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Edging into the spotlight: When playing in the background is fame enough

Tooba Shakir 7 months ago 0 0

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For the last four decades Mark Rivera has been bringing down the house as Billy Joel’s saxophone player, taking over the show with his solos on classics like “New York State of Mind.” “There’s no feeling like it in the world,” Rivera laughed. “That’s my moment to step into the light.”

But when the music calls for it, he admits, he goes back into the shadow. “Do I mind the shadow? Not at all.”

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Saxophone player Mark Rivera on stage with Billy Joel. 

CBS News


After half a century backing up headliners like Paul McCartney, Elton John, Tony Bennett and Simon & Garfunkel, Rivera’s got something to teach the rest of us about life lived, not in the spotlight, but as the title of his recent book suggests, just to the side of it.

River is author of “Sideman: In Pursuit of the Next Gig.” Being a sideman, he said, means “knowing where your place is. That’s very important, to know where your place is in life.”

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Matt Holt


Axelrod asked, “What’s the biggest mistake a sideman can make?”

“Thinking he’s more important than the name on the marquee!” Rivera replied. “Overstepping your job description, thinking that your role is greater than it is.”

Bestselling author Tim Brown has also been thinking about some unsung heroes who operate mostly in the shadows, not just in music, but sports, entertainment, and everyday life.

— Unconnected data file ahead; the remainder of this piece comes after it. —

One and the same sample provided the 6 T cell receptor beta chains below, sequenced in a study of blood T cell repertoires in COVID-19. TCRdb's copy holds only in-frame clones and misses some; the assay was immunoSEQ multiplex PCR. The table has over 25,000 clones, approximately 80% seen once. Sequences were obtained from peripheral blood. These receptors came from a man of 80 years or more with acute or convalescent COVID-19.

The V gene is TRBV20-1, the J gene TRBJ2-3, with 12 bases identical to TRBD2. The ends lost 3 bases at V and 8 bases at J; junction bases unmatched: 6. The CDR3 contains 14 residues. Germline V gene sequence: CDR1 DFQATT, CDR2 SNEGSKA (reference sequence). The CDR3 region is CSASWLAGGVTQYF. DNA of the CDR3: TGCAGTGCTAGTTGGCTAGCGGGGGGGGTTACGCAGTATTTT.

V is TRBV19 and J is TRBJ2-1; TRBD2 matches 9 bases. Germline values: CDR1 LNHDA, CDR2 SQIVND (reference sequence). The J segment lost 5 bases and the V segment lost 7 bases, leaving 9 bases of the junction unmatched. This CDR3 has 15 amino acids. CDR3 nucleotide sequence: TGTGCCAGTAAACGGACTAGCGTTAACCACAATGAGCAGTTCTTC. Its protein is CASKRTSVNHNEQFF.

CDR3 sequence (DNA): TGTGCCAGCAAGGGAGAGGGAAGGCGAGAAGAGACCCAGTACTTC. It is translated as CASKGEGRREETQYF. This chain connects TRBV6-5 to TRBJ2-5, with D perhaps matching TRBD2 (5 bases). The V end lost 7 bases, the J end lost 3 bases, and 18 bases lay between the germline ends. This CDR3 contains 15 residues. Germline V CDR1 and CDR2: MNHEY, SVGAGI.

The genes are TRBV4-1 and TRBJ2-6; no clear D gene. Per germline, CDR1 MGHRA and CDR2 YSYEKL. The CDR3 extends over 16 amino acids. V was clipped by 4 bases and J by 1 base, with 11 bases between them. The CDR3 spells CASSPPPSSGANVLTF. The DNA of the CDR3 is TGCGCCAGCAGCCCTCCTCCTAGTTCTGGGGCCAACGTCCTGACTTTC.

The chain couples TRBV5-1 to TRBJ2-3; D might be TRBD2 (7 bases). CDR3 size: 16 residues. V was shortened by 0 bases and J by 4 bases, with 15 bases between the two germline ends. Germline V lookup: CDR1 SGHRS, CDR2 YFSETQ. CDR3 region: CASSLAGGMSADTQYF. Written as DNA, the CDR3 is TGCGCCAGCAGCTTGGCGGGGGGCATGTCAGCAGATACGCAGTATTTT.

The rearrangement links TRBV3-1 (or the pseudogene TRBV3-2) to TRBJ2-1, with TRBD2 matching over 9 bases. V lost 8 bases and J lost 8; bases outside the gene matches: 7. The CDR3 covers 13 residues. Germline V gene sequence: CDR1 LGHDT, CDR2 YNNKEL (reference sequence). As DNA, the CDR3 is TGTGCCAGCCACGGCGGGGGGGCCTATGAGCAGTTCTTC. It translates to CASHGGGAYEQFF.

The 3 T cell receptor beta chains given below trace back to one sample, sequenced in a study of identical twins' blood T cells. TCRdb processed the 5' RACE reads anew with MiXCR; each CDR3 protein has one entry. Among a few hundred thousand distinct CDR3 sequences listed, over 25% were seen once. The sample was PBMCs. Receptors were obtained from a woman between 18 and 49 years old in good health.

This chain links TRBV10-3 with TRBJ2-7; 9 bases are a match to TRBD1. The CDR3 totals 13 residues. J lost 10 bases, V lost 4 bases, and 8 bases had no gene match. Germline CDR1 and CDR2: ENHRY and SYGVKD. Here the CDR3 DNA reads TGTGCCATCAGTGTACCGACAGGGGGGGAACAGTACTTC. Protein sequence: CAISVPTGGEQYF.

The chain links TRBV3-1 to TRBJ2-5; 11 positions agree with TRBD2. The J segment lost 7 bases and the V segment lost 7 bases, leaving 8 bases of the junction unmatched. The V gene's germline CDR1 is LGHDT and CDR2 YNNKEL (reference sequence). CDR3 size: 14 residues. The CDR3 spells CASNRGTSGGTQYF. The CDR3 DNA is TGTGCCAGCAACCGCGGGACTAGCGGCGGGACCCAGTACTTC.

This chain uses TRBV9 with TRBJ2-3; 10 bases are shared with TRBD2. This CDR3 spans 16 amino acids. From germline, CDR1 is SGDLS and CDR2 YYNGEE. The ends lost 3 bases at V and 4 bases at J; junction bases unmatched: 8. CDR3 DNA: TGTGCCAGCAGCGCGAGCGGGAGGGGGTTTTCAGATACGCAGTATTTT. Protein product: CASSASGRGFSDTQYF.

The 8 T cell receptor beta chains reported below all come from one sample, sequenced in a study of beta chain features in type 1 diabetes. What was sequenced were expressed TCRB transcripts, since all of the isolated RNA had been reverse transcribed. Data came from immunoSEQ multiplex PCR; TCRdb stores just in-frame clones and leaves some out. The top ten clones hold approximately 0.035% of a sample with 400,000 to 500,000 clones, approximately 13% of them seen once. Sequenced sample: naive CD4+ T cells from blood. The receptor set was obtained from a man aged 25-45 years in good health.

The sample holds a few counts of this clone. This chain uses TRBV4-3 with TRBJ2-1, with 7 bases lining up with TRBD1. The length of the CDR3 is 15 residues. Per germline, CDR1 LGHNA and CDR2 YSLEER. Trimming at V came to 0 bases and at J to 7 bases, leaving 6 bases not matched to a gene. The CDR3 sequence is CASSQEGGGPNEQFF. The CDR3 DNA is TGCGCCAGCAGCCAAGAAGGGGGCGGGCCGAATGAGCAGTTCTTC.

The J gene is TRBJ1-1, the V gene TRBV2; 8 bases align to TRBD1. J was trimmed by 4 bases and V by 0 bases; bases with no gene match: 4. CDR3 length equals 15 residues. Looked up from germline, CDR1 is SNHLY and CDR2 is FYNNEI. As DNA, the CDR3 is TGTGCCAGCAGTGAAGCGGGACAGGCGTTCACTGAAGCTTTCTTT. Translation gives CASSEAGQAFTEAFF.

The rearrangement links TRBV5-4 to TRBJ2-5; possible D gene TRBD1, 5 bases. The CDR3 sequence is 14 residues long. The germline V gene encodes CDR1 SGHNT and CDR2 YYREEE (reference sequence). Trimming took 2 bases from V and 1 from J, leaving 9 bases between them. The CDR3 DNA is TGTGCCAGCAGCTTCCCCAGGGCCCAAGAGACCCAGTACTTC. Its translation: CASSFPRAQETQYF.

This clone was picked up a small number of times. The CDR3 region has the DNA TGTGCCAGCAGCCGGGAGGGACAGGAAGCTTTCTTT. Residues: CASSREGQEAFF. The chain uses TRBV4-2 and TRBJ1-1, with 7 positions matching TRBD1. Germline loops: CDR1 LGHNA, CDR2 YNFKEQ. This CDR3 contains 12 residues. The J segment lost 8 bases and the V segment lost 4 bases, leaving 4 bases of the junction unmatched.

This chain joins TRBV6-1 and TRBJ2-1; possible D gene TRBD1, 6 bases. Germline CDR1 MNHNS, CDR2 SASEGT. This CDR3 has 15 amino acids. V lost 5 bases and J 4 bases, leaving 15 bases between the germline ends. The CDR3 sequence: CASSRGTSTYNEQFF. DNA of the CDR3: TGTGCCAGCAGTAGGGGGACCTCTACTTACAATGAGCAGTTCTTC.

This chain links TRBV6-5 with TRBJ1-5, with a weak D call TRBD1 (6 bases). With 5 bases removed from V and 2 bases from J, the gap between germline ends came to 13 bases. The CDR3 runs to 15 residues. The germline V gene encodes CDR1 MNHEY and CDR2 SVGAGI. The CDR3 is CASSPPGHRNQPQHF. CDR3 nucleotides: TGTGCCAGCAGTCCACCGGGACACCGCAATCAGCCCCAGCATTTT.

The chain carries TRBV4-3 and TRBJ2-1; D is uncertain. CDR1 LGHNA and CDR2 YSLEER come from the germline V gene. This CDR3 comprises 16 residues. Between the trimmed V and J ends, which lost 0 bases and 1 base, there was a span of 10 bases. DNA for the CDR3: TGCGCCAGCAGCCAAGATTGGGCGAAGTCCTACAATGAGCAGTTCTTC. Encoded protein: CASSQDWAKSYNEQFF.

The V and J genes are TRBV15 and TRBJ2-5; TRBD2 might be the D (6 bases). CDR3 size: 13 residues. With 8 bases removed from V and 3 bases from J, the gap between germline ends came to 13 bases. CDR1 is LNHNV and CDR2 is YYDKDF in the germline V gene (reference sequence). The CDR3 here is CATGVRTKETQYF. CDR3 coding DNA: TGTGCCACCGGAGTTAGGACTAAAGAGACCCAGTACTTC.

But don’t kids grow up dreaming of the spotlight, not the shadows? “I think you find honor in what you do every day,” Brown said of a life in the shadow of greatness. “Even if it’s not the entire dream, you can still be great at what you need to get done today. You can still feed whatever it is inside of you and go to bed that night thinking, OK, I was my best self today. Is it the whole dream? No. Is it pieces of the dream? Yeah.”

Brown’s latest book, “The Tao of the Backup Catcher,” examines backup catchers – major league baseball’s version of a sideman, told through the eyes of a retired catcher named Erik Kratz. “You’re there to give the number one guy a day off,” Kratz said.

And how important is wrestling your ego to the ground? “So important,” he said. “You can’t have your ego out in front.”

League Championship Series - Milwaukee Brewers v Los Angeles Dodgers - Game Four
Catcher Erik Kratz of the Milwaukee Brewers stands between Manny Machado of the Los Angeles Dodgers, who’d just kicked Brewers first baseman Jesus Aguilar after Machado was thrown out during the tenth inning of Game Four of the National League Championship Series, at Dodger Stadium in Los Angeles, October 16, 2018.

Jeff Gross / Getty Images